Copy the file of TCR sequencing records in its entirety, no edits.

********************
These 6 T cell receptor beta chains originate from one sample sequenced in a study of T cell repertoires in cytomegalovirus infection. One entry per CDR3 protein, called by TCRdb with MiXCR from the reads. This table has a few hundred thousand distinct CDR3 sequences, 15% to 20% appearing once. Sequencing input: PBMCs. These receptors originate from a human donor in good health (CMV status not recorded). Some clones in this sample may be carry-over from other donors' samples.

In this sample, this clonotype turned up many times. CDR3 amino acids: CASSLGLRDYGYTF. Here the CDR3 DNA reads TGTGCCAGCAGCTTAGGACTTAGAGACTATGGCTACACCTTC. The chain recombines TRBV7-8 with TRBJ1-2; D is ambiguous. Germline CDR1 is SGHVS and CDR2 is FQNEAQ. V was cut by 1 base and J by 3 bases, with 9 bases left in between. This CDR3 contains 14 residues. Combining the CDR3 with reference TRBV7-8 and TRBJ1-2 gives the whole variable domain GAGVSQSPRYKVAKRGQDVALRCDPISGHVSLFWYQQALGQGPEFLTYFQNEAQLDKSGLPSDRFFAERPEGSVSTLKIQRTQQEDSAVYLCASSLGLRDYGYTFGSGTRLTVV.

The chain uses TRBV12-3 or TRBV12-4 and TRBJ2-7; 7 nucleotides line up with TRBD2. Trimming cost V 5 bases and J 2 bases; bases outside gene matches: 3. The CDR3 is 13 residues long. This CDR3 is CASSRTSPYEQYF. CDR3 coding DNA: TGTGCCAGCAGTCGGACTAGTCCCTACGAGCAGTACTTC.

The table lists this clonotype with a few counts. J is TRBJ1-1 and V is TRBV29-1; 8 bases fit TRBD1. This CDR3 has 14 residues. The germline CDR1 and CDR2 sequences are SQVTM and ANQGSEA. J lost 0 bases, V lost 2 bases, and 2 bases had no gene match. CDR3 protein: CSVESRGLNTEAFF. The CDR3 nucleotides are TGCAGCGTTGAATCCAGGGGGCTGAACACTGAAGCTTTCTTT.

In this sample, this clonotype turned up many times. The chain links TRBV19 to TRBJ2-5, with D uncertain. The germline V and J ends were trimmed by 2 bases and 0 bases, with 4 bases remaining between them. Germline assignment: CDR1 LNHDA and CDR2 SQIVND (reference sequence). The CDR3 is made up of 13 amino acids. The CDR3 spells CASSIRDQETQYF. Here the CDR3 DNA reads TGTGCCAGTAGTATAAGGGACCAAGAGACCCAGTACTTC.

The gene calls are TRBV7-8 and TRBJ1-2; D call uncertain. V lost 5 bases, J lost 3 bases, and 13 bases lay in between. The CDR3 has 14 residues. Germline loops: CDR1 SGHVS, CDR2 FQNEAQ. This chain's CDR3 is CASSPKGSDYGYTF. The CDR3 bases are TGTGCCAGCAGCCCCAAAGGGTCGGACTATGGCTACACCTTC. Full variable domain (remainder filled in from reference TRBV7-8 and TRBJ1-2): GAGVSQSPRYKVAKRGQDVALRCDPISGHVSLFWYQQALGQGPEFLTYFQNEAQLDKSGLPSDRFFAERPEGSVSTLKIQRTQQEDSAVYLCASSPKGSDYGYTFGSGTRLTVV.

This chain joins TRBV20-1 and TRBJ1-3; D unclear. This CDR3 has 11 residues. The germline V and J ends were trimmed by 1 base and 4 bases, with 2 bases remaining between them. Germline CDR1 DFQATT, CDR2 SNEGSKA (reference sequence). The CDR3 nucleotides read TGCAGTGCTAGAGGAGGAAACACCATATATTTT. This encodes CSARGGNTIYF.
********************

These 6 T cell receptor beta chains originate from one sample sequenced in a study of T cell repertoires in cytomegalovirus infection. One entry per CDR3 protein, called by TCRdb with MiXCR from the reads. This table has a few hundred thousand distinct CDR3 sequences, 15% to 20% appearing once. Sequencing input: PBMCs. These receptors originate from a human donor in good health (CMV status not recorded). Some clones in this sample may be carry-over from other donors' samples.

In this sample, this clonotype turned up many times. CDR3 amino acids: CASSLGLRDYGYTF. Here the CDR3 DNA reads TGTGCCAGCAGCTTAGGACTTAGAGACTATGGCTACACCTTC. The chain recombines TRBV7-8 with TRBJ1-2; D is ambiguous. Germline CDR1 is SGHVS and CDR2 is FQNEAQ. V was cut by 1 base and J by 3 bases, with 9 bases left in between. This CDR3 contains 14 residues. Combining the CDR3 with reference TRBV7-8 and TRBJ1-2 gives the whole variable domain GAGVSQSPRYKVAKRGQDVALRCDPISGHVSLFWYQQALGQGPEFLTYFQNEAQLDKSGLPSDRFFAERPEGSVSTLKIQRTQQEDSAVYLCASSLGLRDYGYTFGSGTRLTVV.

The chain uses TRBV12-3 or TRBV12-4 and TRBJ2-7; 7 nucleotides line up with TRBD2. Trimming cost V 5 bases and J 2 bases; bases outside gene matches: 3. The CDR3 is 13 residues long. This CDR3 is CASSRTSPYEQYF. CDR3 coding DNA: TGTGCCAGCAGTCGGACTAGTCCCTACGAGCAGTACTTC.

The table lists this clonotype with a few counts. J is TRBJ1-1 and V is TRBV29-1; 8 bases fit TRBD1. This CDR3 has 14 residues. The germline CDR1 and CDR2 sequences are SQVTM and ANQGSEA. J lost 0 bases, V lost 2 bases, and 2 bases had no gene match. CDR3 protein: CSVESRGLNTEAFF. The CDR3 nucleotides are TGCAGCGTTGAATCCAGGGGGCTGAACACTGAAGCTTTCTTT.

In this sample, this clonotype turned up many times. The chain links TRBV19 to TRBJ2-5, with D uncertain. The germline V and J ends were trimmed by 2 bases and 0 bases, with 4 bases remaining between them. Germline assignment: CDR1 LNHDA and CDR2 SQIVND (reference sequence). The CDR3 is made up of 13 amino acids. The CDR3 spells CASSIRDQETQYF. Here the CDR3 DNA reads TGTGCCAGTAGTATAAGGGACCAAGAGACCCAGTACTTC.

The gene calls are TRBV7-8 and TRBJ1-2; D call uncertain. V lost 5 bases, J lost 3 bases, and 13 bases lay in between. The CDR3 has 14 residues. Germline loops: CDR1 SGHVS, CDR2 FQNEAQ. This chain's CDR3 is CASSPKGSDYGYTF. The CDR3 bases are TGTGCCAGCAGCCCCAAAGGGTCGGACTATGGCTACACCTTC. Full variable domain (remainder filled in from reference TRBV7-8 and TRBJ1-2): GAGVSQSPRYKVAKRGQDVALRCDPISGHVSLFWYQQALGQGPEFLTYFQNEAQLDKSGLPSDRFFAERPEGSVSTLKIQRTQQEDSAVYLCASSPKGSDYGYTFGSGTRLTVV.

This chain joins TRBV20-1 and TRBJ1-3; D unclear. This CDR3 has 11 residues. The germline V and J ends were trimmed by 1 base and 4 bases, with 2 bases remaining between them. Germline CDR1 DFQATT, CDR2 SNEGSKA (reference sequence). The CDR3 nucleotides read TGCAGTGCTAGAGGAGGAAACACCATATATTTT. This encodes CSARGGNTIYF.